The Dead Yard: A Story Of Modern Jamaica, by Ian Thomson
Although I must admit that this story was deeply interesting, if more than a little bit troubling, concerning the fate of contemporary Jamaica and its discontent, the author’s belief that Jamaica as a republic would be able to overcome the lingering issues of its ties with the United Kingdom seems more than a little bit of wishful thinking. Regardless of whether Jamaica remains a Commonwealth nation with its Governor-General, or whether it seeks to become an entirely independent republic will not make a difference for either its tangled and complex history or in the fact that Jamaica is a small state that may be much larger than most independent Caribbean nations but is by no means able to deal with the UK and the US on an equal level. No amount of posturing or existence as a republic as opposed to a Commonwealth nation is going to affect that. And also, no assertions about its political status are going to make it a better-governed nation, with lower corruption and violence. The change that Jamaicans need is a change that can only come from within themselves, and they do not seem inclined to make those changes.
This book is about 350 pages and is divided into 26 chapters. As a prose stylist, the author clearly knows his business, moving from one area to another and transitioning well from one chapter to another as he examines the relationship between Jamaican music and sports and politics and culture, and the influence of Jamaica on James Bond as well as the influence of slavery on so many aspects of Jamaica’s history and contemporary problems. The author connects the aftermath of slavery with the unwillingness of Jamaicans to improve their customer service abilities, as serving was equated with slavery, and the resentment to tyranny as encouraging an unwillingness to be governed at all that has made it impossible for Jamaica to deliver on the promises that it made to itself in the aftermath of independence. As is frequently the case, the post-colonial legacy has demonstrated that formal freedom, when it is not accompanied by forgiveness and wisdom on the part of local leadership, does not amount to an improvement in the lives of people. Jamaica is no different than any host of post-colonial disasters in that it has mistaken formal political freedom for having the wherewithal to be a respectable and decent nation in the eyes of its people and in the eyes of the larger world. And all the author’s anecdotes about the music business or politics doesn’t make that any less so.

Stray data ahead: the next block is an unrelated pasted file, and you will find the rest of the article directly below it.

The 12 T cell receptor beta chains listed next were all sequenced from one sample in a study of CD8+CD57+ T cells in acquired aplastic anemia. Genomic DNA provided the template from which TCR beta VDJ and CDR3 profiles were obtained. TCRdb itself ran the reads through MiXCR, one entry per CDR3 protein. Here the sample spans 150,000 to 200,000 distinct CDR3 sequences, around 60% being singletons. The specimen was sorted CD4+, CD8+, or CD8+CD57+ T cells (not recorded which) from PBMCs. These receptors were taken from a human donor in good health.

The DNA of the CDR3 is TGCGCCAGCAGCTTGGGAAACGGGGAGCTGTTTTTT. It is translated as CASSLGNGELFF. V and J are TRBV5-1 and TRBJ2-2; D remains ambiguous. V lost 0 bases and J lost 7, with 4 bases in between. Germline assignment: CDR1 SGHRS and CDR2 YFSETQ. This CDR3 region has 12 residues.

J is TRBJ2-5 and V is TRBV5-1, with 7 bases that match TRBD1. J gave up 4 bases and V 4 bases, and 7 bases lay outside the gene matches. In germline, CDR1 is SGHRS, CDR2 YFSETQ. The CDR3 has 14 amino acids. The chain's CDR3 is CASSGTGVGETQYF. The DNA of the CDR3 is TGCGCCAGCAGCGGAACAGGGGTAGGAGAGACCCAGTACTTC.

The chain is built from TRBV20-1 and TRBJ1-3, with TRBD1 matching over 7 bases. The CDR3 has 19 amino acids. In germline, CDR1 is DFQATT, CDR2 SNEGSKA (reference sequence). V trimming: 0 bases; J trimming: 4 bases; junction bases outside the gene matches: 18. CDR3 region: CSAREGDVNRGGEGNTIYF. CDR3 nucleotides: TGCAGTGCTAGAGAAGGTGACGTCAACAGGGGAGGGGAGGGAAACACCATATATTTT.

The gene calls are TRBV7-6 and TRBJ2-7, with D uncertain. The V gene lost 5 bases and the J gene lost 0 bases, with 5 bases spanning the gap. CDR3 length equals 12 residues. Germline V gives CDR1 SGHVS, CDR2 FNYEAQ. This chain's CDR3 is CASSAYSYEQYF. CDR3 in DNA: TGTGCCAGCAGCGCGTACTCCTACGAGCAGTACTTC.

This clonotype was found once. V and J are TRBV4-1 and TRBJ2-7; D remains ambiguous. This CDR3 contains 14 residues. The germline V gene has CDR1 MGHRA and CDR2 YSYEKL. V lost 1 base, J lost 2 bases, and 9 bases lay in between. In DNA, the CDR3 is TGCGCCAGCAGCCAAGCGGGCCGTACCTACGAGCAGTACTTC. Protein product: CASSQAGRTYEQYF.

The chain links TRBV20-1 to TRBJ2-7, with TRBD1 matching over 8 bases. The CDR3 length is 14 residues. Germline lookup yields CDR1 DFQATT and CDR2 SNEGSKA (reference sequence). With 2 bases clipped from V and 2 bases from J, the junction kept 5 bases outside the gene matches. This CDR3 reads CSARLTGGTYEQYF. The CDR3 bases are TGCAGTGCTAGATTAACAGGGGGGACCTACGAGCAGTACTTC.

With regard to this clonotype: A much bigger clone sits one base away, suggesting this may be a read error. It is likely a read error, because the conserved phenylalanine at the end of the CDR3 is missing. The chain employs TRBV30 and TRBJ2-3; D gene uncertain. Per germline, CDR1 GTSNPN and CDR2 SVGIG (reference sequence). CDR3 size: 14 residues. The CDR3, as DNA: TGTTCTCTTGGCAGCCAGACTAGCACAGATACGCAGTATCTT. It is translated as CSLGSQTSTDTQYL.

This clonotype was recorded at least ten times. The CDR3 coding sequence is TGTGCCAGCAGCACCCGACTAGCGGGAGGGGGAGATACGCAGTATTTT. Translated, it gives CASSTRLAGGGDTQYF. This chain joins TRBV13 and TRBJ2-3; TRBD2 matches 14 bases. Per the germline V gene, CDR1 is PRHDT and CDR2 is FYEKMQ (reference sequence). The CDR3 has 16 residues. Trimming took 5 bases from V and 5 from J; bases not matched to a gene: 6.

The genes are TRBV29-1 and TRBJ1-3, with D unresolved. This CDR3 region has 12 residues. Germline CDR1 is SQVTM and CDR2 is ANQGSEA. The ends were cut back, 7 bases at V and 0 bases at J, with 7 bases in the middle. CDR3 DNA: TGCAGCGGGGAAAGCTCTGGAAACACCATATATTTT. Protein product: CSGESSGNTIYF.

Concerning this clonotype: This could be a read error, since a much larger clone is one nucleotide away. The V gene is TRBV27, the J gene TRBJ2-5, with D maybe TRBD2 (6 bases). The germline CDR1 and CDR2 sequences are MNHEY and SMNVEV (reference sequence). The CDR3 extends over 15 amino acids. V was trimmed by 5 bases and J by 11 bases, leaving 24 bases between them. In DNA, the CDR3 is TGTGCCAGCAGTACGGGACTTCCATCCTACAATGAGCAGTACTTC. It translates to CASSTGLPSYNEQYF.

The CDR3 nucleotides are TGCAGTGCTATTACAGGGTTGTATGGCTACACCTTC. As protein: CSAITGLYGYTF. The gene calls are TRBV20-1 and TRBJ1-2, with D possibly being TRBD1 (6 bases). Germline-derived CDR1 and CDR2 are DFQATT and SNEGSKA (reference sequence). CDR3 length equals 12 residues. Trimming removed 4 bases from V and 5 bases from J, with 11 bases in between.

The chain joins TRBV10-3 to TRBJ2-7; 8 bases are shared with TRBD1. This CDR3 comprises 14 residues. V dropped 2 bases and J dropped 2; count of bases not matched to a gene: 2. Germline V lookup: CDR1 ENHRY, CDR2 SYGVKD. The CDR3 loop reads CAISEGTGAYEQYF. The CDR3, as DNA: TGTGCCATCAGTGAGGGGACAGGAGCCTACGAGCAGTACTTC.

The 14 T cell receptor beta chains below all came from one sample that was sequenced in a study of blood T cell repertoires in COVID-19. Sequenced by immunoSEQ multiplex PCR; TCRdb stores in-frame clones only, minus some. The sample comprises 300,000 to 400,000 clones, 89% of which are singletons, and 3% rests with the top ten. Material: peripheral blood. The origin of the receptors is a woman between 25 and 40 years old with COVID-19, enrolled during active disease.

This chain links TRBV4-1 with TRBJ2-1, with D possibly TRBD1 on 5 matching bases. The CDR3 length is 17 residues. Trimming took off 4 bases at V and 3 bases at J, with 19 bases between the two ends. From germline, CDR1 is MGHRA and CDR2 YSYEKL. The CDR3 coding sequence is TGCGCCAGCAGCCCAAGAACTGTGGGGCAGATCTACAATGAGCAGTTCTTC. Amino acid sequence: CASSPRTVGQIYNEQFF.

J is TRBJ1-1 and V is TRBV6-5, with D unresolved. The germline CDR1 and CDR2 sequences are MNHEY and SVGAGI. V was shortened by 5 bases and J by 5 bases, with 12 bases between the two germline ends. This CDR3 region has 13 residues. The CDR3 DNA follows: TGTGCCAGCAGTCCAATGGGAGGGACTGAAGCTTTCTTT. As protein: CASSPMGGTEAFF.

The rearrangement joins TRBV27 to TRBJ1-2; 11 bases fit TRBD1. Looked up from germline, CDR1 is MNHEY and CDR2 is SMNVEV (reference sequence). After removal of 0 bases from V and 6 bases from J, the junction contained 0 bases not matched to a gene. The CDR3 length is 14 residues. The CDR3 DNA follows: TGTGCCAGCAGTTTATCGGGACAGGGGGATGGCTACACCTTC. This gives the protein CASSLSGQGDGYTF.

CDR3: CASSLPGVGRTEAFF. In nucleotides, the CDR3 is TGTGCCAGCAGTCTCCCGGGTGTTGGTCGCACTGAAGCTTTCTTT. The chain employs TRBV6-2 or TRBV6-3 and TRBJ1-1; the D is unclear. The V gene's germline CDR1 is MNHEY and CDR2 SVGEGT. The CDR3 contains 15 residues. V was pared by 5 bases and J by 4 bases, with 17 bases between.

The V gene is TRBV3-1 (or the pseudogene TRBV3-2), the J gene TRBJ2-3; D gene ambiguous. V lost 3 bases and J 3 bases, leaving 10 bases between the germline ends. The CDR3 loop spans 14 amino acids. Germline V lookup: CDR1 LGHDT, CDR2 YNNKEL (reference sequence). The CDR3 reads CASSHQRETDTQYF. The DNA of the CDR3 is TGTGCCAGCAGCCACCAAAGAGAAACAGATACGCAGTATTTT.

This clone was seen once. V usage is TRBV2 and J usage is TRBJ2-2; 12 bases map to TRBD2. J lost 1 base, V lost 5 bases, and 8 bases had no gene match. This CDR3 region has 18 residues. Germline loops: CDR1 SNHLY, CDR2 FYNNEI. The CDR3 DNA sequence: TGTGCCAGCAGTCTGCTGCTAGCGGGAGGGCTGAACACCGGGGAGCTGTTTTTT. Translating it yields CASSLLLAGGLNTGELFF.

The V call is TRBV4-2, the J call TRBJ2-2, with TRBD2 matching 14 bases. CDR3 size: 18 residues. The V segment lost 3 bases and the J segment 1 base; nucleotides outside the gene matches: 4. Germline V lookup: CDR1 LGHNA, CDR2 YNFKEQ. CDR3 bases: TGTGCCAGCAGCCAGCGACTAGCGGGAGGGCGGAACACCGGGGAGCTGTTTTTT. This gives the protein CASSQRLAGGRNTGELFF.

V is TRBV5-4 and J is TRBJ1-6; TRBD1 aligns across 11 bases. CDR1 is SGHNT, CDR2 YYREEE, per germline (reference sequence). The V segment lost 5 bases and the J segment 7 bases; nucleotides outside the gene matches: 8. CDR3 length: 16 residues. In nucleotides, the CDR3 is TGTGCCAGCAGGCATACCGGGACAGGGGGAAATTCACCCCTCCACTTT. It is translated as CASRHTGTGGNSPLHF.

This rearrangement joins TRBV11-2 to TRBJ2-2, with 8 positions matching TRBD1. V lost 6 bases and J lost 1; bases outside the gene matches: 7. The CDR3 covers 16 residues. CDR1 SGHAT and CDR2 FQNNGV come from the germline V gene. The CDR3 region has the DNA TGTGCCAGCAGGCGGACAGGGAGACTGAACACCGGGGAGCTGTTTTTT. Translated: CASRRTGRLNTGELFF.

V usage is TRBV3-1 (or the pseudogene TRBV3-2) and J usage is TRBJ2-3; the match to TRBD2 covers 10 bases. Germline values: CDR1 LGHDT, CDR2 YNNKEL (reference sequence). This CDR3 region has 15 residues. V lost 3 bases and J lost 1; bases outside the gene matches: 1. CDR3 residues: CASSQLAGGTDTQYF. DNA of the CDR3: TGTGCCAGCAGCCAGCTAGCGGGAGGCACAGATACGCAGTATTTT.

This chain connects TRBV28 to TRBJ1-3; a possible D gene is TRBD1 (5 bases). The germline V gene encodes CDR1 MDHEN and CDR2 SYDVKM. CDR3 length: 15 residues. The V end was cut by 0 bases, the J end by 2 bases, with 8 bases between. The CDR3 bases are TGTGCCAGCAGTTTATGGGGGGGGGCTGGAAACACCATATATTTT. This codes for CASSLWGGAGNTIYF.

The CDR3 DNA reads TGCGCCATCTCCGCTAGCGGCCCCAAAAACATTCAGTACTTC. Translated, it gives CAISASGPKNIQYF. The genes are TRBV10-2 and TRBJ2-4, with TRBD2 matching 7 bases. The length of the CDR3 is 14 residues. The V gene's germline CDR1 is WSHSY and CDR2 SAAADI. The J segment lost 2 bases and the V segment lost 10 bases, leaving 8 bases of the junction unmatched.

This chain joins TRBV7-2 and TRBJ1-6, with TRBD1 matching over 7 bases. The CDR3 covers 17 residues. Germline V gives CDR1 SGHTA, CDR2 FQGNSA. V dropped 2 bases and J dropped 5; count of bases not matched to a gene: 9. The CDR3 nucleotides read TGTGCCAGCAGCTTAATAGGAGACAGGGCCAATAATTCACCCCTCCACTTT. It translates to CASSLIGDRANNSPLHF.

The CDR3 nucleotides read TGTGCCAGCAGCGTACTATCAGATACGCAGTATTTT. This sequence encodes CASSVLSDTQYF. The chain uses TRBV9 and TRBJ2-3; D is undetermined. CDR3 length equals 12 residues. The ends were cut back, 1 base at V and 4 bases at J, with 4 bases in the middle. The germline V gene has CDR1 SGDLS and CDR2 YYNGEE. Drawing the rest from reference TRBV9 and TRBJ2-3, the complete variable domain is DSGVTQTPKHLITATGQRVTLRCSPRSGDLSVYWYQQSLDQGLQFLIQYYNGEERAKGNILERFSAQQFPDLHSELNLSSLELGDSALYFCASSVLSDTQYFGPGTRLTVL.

This book is a series of intriguing tales about Jamaica from a fairly typical left-leaning journo from the UK whose experiences in Jamaica reveal an island with a tangled history and some major problems. The author’s left-leaning bias prevents him from seeing the predictable nature of Jamaica’s slow growth in light of its leftist economic policies (free everything!) and its rampant tax avoidance/evasion, a predictable result of leftist political policies, as well as its unsurprising rampant corruption as well as the violence that binds its corrupt political system together with the drug lords of its urban areas. Jamaica has all the makings of a failed state, and it has vainly sought for some means of developing or finding a resource that would allow it to take advantage of its natural beauty and its closeness to regional trade routes. Instead, it has fading plantation houses, a high degree of rural and urban poverty, a lack of trust in government by the people, who themselves remain impervious to being governed, and a host of internal divisions based on ethnicity, class, religion, and politics. If the author is critical, and he is, he does not seem necessarily optimistic, and I see no reason to be either in reading this.